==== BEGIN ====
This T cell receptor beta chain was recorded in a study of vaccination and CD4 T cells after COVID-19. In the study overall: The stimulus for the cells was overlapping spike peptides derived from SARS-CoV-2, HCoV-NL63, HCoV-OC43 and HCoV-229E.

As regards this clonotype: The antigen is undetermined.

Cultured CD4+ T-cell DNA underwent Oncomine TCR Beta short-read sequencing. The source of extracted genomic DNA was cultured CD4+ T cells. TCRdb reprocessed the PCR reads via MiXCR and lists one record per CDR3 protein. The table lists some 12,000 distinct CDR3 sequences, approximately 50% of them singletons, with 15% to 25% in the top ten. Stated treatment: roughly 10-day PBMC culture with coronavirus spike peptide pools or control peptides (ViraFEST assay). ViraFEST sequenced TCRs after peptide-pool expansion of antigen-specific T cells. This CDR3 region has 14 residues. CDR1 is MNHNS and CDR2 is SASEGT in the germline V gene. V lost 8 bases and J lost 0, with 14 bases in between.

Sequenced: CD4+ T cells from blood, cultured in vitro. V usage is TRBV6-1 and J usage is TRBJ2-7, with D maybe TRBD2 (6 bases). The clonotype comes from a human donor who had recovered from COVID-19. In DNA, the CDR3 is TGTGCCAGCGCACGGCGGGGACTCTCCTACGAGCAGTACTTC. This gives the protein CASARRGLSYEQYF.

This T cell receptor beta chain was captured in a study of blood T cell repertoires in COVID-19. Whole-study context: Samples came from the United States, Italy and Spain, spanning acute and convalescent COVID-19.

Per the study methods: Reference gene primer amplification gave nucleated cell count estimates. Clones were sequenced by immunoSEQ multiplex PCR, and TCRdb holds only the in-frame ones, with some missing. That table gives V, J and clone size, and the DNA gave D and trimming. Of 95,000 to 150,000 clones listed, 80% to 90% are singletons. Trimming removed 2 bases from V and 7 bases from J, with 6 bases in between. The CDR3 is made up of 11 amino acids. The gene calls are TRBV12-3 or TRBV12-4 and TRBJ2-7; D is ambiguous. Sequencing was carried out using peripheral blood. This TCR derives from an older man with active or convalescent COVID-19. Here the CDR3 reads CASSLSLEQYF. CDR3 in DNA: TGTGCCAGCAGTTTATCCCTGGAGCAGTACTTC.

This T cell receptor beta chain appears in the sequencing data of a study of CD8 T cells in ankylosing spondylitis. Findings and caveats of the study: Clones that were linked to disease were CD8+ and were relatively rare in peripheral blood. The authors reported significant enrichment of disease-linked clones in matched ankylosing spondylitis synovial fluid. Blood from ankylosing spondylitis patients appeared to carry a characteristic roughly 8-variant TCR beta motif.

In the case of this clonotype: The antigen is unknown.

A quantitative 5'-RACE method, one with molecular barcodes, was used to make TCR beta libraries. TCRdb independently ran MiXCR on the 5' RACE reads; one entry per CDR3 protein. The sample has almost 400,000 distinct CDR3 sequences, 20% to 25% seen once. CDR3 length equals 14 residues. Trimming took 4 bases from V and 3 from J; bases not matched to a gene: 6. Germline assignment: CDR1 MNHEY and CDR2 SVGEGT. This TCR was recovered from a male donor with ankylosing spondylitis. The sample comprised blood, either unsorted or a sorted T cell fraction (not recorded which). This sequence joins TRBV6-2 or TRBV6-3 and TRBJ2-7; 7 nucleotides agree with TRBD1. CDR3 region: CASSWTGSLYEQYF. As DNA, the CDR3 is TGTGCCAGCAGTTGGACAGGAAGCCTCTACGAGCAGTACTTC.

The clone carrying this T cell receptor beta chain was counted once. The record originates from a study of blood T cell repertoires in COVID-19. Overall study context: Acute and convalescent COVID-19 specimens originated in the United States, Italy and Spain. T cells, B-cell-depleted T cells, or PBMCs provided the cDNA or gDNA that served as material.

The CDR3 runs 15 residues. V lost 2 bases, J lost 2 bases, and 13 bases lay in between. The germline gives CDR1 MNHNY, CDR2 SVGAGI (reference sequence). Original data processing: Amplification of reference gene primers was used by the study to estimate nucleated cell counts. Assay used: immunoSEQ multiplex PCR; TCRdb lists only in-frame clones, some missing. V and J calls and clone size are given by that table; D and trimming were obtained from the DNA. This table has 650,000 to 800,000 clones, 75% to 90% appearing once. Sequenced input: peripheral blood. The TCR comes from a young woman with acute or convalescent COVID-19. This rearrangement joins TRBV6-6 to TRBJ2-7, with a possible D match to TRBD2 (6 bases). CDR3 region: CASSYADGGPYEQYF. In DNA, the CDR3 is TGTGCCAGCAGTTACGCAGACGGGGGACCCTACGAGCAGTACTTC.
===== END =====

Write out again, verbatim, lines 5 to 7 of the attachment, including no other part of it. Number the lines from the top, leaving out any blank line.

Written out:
This T cell receptor beta chain was captured in a study of blood T cell repertoires in COVID-19. Whole-study context: Samples came from the United States, Italy and Spain, spanning acute and convalescent COVID-19.

Per the study methods: Reference gene primer amplification gave nucleated cell count estimates. Clones were sequenced by immunoSEQ multiplex PCR, and TCRdb holds only the in-frame ones, with some missing. That table gives V, J and clone size, and the DNA gave D and trimming. Of 95,000 to 150,000 clones listed, 80% to 90% are singletons. Trimming removed 2 bases from V and 7 bases from J, with 6 bases in between. The CDR3 is made up of 11 amino acids. The gene calls are TRBV12-3 or TRBV12-4 and TRBJ2-7; D is ambiguous. Sequencing was carried out using peripheral blood. This TCR derives from an older man with active or convalescent COVID-19. Here the CDR3 reads CASSLSLEQYF. CDR3 in DNA: TGTGCCAGCAGTTTATCCCTGGAGCAGTACTTC.

This T cell receptor beta chain appears in the sequencing data of a study of CD8 T cells in ankylosing spondylitis. Findings and caveats of the study: Clones that were linked to disease were CD8+ and were relatively rare in peripheral blood. The authors reported significant enrichment of disease-linked clones in matched ankylosing spondylitis synovial fluid. Blood from ankylosing spondylitis patients appeared to carry a characteristic roughly 8-variant TCR beta motif.